SHOULD SHORTER SEASON BE CONSIDERED? In Tampa, Tom Jones writes under the header, "Shorter Proves Better For Abbreviated NHL Season." Jones: "Maybe, just maybe, a lockout-shortened season made for an exciting postseason." Ultimately, when it "comes to sports seasons, less is more." Fewer games "make for better games." This NHL season, including playoffs, "still lasted more than five months." A normal NHL season "drags on for about eight months," which is a "really long time." There are times when it "feels as if the season is crawling with far too many meaningless games." The overall product and the "health of the game are more important than doing a little math to compare today's players to players from yesteryear" (TAMPA BAY TIMES, 6/26). ESPN's Custance acknowledged the higher TV ratings and strong attendance figures the league had this season, but noted permanently shortening the season was not "anything the league was considering." Custance: "There's a lot of money to be made over the course of a long season" ("OTL," ESPN, 6/25).
TIRED OF THE BOOS? NHL Commissioner Gary Bettman was once again booed as he took the ice to present the Stanley Cup and Conn Smythe Trophy following Blackhawks-Bruins Game 6. ESPN's Michael Wilbon noted it was a "fabulous crowd" at TD Garden and fans "only turned surly after the game at the sight" of Bettman. ESPN's Tony Kornheiser said Bettman has to "go out there," but he can surround himself "with people who deflect the boos." Kornheiser: "If this is a series between Boston and Chicago, you go out there with Bobby Orr and Bobby Hull. You've got to have a wing man. David Stern goes out there with Bill Russell" ("PTI," ESPN, 6/25).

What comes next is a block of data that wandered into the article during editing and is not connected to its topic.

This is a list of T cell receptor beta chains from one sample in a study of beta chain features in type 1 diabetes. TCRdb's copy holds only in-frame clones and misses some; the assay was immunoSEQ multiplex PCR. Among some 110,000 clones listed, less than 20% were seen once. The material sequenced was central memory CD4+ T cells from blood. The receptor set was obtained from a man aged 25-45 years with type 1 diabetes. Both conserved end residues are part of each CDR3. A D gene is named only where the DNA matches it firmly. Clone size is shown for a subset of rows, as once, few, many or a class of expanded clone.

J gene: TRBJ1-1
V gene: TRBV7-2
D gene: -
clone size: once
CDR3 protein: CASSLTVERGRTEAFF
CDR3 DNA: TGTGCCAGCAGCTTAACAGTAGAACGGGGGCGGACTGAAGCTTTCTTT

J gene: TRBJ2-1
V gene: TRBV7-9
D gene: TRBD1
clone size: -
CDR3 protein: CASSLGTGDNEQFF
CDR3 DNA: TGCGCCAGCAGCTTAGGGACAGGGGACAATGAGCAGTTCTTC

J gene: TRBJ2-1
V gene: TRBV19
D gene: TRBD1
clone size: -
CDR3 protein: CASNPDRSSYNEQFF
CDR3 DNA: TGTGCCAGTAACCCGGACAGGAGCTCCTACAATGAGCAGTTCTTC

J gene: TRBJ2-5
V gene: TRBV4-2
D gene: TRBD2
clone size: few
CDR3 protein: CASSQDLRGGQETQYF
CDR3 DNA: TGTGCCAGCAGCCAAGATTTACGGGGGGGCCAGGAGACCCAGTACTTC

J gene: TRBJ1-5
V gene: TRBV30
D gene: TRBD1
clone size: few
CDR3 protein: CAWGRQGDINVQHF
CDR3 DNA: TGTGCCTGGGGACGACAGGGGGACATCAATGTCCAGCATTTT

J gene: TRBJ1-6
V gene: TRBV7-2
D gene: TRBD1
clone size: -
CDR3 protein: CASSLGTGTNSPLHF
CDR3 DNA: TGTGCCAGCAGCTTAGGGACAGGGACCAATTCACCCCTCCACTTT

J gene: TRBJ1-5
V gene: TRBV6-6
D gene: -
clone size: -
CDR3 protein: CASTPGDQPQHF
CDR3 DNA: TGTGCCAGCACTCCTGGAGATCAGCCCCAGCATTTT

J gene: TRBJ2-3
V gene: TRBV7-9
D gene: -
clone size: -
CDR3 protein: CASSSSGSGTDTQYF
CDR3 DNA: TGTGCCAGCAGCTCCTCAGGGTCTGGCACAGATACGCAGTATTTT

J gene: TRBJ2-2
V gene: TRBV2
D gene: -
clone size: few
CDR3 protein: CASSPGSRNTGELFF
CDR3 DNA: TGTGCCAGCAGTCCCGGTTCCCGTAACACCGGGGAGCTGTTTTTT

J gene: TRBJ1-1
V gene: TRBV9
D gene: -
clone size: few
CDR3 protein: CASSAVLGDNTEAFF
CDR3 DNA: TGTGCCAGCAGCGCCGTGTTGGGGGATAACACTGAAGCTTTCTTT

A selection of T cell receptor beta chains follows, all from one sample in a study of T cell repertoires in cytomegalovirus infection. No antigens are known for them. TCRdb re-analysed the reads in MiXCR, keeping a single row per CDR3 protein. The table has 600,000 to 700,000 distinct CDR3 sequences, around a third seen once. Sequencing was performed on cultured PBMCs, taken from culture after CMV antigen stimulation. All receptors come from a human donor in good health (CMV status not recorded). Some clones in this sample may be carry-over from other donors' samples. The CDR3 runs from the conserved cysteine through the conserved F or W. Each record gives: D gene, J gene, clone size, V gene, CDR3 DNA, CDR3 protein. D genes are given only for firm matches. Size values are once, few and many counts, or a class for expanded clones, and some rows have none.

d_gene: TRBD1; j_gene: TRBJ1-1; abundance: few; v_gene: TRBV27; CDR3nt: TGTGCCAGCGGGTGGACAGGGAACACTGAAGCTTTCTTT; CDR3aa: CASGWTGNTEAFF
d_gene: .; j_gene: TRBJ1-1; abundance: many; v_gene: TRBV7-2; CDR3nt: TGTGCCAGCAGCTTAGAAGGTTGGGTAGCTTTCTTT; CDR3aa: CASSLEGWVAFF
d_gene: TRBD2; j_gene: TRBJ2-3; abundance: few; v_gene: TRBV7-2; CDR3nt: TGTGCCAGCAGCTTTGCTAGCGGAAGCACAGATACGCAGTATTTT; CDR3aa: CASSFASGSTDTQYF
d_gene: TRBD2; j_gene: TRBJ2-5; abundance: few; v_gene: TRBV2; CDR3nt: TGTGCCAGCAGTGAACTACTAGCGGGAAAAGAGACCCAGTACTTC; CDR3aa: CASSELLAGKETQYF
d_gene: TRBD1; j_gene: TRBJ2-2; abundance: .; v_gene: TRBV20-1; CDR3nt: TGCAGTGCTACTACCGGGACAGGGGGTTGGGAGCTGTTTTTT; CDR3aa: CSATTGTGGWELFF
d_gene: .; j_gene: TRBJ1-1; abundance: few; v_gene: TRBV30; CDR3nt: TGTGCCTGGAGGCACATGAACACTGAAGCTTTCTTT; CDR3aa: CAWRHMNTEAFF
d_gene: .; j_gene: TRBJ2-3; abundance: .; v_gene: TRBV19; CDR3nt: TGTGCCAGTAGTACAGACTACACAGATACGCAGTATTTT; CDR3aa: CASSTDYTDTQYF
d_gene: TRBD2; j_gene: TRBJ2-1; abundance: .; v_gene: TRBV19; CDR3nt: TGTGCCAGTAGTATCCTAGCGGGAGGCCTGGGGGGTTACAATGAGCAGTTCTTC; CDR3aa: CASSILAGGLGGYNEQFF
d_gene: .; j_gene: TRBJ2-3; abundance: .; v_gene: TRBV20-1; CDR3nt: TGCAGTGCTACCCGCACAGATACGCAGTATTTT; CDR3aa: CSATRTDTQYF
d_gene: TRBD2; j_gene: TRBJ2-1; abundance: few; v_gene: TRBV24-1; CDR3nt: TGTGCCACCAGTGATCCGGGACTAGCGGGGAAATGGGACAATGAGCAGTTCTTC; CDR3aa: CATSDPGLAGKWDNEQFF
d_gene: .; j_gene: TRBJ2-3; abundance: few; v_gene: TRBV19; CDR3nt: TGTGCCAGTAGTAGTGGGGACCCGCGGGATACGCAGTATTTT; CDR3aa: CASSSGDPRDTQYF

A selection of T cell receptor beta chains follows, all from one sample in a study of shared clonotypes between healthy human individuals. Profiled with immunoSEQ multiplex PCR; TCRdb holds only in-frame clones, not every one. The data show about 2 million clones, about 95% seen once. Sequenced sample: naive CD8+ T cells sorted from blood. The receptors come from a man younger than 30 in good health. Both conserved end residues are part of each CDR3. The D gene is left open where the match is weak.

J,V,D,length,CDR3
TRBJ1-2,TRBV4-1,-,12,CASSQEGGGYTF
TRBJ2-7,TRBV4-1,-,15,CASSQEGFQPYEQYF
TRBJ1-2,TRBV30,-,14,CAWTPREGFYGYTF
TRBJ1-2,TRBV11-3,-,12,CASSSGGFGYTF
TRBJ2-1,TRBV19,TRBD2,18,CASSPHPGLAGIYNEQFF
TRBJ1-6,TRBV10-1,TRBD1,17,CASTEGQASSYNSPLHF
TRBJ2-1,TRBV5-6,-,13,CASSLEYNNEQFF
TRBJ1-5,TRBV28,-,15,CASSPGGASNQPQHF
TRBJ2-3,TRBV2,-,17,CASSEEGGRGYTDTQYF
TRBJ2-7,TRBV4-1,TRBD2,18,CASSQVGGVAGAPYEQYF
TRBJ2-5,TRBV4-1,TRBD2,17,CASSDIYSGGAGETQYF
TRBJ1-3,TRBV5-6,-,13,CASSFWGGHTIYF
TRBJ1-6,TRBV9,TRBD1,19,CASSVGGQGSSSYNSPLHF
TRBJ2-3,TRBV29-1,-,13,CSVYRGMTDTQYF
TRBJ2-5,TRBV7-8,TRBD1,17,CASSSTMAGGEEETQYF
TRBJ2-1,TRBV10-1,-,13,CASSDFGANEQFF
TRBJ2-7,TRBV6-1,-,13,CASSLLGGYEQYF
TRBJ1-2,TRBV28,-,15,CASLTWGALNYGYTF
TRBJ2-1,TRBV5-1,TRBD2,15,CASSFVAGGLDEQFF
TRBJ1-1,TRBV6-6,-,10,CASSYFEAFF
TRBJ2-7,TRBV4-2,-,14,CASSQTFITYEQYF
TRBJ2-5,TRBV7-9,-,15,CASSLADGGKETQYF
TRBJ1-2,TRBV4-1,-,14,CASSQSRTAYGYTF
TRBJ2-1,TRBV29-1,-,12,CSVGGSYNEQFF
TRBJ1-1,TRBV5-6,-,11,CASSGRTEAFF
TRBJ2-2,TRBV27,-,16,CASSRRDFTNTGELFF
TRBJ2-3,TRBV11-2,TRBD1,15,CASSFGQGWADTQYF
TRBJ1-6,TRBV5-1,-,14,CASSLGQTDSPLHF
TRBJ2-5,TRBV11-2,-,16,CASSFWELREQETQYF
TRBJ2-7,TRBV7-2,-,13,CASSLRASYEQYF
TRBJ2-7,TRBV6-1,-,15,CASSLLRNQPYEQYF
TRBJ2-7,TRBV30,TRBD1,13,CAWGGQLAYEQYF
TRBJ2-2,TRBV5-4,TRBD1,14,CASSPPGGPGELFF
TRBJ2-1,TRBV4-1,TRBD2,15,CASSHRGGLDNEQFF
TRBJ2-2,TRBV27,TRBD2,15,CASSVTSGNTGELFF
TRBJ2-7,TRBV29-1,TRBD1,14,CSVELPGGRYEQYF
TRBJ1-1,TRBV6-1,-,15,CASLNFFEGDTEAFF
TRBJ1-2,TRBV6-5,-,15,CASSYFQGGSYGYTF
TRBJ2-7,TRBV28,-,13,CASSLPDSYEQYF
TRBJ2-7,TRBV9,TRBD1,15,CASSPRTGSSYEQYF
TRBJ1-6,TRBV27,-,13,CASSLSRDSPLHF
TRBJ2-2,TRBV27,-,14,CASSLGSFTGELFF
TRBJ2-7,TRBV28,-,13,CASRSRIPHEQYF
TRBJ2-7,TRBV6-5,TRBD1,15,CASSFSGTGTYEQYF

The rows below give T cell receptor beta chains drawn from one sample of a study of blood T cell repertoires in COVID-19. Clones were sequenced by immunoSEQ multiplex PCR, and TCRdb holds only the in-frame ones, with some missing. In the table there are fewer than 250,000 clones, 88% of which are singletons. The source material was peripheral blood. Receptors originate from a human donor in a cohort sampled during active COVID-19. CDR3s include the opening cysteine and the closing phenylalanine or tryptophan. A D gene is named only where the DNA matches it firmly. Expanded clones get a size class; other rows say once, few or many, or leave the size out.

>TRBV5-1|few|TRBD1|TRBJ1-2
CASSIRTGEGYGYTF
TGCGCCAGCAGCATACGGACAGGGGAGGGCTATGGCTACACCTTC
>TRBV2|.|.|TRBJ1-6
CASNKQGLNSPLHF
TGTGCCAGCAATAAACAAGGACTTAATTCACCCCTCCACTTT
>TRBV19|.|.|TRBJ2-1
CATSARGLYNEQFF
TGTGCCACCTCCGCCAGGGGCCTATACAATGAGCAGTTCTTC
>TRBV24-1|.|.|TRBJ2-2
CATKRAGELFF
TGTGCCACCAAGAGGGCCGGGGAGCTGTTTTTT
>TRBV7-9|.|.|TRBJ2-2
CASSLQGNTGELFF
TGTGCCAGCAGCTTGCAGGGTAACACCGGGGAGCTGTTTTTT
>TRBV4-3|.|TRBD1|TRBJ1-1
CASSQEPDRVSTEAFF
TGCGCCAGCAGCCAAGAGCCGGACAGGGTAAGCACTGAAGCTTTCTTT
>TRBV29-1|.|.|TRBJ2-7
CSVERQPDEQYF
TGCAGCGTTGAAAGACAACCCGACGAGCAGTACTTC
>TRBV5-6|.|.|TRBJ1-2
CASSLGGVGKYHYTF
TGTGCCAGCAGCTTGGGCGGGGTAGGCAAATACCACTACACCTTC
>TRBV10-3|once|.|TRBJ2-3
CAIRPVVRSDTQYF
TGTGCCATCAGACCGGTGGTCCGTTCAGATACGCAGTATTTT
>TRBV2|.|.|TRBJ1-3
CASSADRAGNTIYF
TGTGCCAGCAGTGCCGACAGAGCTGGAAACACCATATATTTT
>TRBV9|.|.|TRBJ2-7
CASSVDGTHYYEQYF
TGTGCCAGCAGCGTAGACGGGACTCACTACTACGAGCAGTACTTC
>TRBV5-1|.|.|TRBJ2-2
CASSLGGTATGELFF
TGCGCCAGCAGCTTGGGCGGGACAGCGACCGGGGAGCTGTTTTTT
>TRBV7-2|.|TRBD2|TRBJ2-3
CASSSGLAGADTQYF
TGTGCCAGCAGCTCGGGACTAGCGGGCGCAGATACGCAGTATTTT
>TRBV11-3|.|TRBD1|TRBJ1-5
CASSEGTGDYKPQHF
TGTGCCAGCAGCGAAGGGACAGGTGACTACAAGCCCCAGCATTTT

SLAMMED SHUT: In N.Y., Larry Brooks reported the NHL on Monday "moved to close a loophole left in the allegedly airtight collective bargaining agreement by notifying general managers the league would deem re-signing a player following a trade and a subsequent amnesty buyout as circumvention, and thus would not register the contract." It is believed the Lightning and Maple Leafs had "discussed such a maneuver regarding" Lightning C Vincent Lecavalier. The NHL "obviously perceived this -- or any similar scheme -- as a loss for the integrity of the labor agreement spawned by Owners’ Lockout III" (N.Y. POST, 6/26).
A "behind-the-scenes effort" to have Australian Open Tournament Dir Craig Tiley "shoehorned in as chief executive of the ATP World Tour has caused a rift between the playing and governance sides of the game," according to Neil Harman of the LONDON TIMES. Players Rafael Nadal, Novak Djokovic and Andy Murray have been "pressing Tiley's case, although their deliberations were said not to involve" ATP Player Council President Roger Federer. He is "believed to be surprised that he had not been consulted." The result was a "stormy meeting on Sunday, after which Nadal, who was leading the advocacy of Tiley, was seen in heated debate with ATP officials." The position of CEO has been "vacant since April" when Brad Drewett passed away. It was "believed that the ATP would decide to promote from within," with Chief Legal Officer & ATP Americas CEO Mark Young and Commercial Dir & ATP Europe CEO Laurent Delanney as possible candidates. However, the players have "made it known that they would like to be able to select from a greater number of prospective leaders" (LONDON TIMES, 6/26). USA TODAY's Douglas Robson cited a source as saying that Young "remains in the running" for the position. Delanney has "withdrawn his candidacy." Tiley, a South African, is "considered a player-friendly executive." Tiley yesterday said that he was "not part of any 'formal process' for the job" (USA TODAY, 6/26).